The port of Baltimore christened another foot soldier yesterday in its battle to dominate the market for niche cargo that can be rolled on and off ships.
Wallenius Wilhelmsen, the world's largest carrier of such cargo and the port's largest customer, officially named its newest roll-on/roll-off ship, the M/V Talisman, during a red-carpet ceremony at the Dundalk Marine Terminal. It is one of the few ships to be christened in Baltimore since the days when ships were built here.
The significance of the event wasn't lost on Maryland port officials, who are in deep negotiations with the steamship line to develop a new 50- to 60-acre terminal that would handle all of its Baltimore-bound roll-on/roll-off cargo. The company estimates it will increase its port calls to Baltimore by 5 percent to 10 percent by 2001 if the two sides can come to terms.
"This is exactly the type of business that we want to put here," said James J. White, executive director of the Maryland Port Administration. The port has been in discussions with the steamship line for about two years.
Wallenius Wilhelmsen currently makes about 150 to 160 port calls to Baltimore annually.
However, each ship discharges cargo at an average of two terminals within the port, a time-consuming process that requires more handling of the autos, tractors, heavy construction equipment and other cargo that the company transports. The proposed terminal would allow the carrier to consolidate all its Baltimore business in one location.
"By developing this first-class terminal facility, we'll be able to reduce the number of berth calls dramatically, thus making us more efficient," said Jan Eyvin Wang, president of Wallenius Wilhelmsen Lines Americas, the U.S. division of the company.
Ultimately, the steamship line would like to use the terminal to offer its customers additional port services, such as auto processing and logistical services. For example, autos are typically cleaned, touched up and customized before being transported to dealerships and delivered to customers. About a dozen auto processing companies operate in Baltimore.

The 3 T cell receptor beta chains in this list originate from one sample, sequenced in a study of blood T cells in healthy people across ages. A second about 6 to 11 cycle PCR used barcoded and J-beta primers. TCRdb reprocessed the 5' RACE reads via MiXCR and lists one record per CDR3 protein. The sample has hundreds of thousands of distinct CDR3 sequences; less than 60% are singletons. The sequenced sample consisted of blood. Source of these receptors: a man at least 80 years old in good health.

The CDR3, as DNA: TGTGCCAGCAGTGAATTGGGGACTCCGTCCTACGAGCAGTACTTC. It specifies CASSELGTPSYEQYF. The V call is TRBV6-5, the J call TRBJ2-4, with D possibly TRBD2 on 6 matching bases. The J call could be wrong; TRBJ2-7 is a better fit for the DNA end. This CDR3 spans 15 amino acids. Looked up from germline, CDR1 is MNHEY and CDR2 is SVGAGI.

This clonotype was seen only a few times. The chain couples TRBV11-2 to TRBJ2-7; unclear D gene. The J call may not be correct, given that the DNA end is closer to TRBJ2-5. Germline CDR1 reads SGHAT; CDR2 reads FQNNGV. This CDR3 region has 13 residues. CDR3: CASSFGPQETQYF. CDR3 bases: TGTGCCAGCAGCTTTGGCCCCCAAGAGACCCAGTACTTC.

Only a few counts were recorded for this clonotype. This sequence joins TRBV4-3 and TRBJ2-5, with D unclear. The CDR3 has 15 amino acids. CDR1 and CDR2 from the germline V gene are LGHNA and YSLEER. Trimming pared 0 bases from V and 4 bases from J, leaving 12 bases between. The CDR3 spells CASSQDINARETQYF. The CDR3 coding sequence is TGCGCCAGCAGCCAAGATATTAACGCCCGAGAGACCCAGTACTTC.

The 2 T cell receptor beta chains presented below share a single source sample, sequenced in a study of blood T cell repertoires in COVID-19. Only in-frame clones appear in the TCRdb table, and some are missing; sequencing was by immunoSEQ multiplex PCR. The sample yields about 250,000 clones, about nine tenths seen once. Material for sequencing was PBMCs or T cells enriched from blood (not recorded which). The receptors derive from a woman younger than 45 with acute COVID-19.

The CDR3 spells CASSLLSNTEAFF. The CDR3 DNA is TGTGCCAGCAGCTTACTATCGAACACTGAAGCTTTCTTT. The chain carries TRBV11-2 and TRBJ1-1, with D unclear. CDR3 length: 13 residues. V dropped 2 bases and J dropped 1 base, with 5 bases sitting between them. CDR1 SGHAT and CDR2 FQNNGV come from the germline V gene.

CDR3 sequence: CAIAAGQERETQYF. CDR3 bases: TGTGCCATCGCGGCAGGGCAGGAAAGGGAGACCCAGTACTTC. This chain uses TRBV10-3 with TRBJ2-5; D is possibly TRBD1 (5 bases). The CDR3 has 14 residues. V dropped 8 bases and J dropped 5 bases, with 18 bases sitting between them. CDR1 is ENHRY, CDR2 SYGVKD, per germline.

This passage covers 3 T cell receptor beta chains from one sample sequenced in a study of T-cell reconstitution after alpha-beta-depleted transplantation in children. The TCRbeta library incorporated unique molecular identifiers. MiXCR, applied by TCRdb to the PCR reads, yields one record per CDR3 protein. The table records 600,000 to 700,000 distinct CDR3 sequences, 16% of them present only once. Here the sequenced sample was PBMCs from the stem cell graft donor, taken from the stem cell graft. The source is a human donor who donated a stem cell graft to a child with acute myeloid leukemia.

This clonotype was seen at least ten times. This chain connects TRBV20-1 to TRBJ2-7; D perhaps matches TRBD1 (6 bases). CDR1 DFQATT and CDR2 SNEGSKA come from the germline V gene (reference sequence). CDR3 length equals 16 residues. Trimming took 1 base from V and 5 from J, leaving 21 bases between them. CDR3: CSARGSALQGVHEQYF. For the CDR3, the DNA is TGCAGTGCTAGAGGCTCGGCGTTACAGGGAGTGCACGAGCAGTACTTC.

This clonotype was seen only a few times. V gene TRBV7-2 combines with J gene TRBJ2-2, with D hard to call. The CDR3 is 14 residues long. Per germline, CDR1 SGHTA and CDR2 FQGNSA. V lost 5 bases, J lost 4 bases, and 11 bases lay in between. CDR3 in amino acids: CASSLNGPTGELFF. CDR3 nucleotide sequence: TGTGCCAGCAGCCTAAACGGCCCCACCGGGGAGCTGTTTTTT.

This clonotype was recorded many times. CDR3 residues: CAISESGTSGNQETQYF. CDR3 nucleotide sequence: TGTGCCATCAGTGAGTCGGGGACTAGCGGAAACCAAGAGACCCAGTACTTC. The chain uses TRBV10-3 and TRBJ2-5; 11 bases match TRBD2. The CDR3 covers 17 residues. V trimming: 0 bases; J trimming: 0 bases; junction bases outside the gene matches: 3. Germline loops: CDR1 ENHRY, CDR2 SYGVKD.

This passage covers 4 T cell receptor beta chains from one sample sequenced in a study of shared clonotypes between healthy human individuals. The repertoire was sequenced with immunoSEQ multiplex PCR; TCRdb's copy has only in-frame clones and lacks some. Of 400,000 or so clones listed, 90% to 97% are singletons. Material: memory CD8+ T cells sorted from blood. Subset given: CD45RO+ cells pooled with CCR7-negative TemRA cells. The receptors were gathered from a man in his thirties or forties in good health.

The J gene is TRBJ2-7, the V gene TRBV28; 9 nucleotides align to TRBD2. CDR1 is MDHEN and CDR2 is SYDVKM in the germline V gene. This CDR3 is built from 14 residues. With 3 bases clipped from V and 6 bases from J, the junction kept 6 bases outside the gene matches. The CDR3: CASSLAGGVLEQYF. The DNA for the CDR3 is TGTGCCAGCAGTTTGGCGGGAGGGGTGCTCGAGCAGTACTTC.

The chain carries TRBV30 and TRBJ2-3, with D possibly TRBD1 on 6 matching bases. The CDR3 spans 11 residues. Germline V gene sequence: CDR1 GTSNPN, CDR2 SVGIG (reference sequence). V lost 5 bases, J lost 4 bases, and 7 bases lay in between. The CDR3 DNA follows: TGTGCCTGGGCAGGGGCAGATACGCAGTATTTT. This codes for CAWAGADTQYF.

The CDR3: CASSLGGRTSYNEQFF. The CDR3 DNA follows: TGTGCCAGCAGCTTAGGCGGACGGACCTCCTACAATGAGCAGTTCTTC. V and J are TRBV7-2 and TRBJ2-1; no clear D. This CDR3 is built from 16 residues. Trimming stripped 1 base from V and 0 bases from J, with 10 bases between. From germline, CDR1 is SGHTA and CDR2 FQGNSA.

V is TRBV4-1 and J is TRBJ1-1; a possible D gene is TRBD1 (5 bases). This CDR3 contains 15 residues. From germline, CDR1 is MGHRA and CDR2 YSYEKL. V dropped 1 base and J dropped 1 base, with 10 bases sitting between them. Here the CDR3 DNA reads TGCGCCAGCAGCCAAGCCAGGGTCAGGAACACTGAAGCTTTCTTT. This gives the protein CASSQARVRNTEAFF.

The state has already set aside up to $12 million to build the first phase of the terminal at Dundalk. Plans call for additional phases as demand warrants. Officials on both sides of the discussions expect construction to be finished sometime next year.
Demand for roll-on/roll-off carriers has grown in recent years, making it one of the more stable segments of the shipping industry and an important source of growth at the port of Baltimore. Industry analysts expect the market to continue growing.
"On top of that, you will see that the customers will appreciate the [new terminal], as such, and will probably want to move more cargo through this port as opposed to others," Wang said.
The Talisman will join the steamship line's round-the-world trade service, making stops at ports in Europe, Australia, New Zealand, the Far East and both coasts of North America. Each revolution will take the ship about 125 days.
Stood on end, the Talisman would be roughly 1.5 times the height of Baltimore's World Trade Center. It can carry up to 5,400 cars, but the ship's movable decks and unique design will allow it to adapt easily to carry other types of cargo, such as heavy industrial machinery, farm tractors and construction equipment, among other things.
The Talisman is the second of four new ships Wallenius Wilhelmsen has on order from the Daewoo Okpo Shipyard in Korea. The transportation and logistics company moves about 1.8 million vehicles by sea annually on its fleet of 70 ships.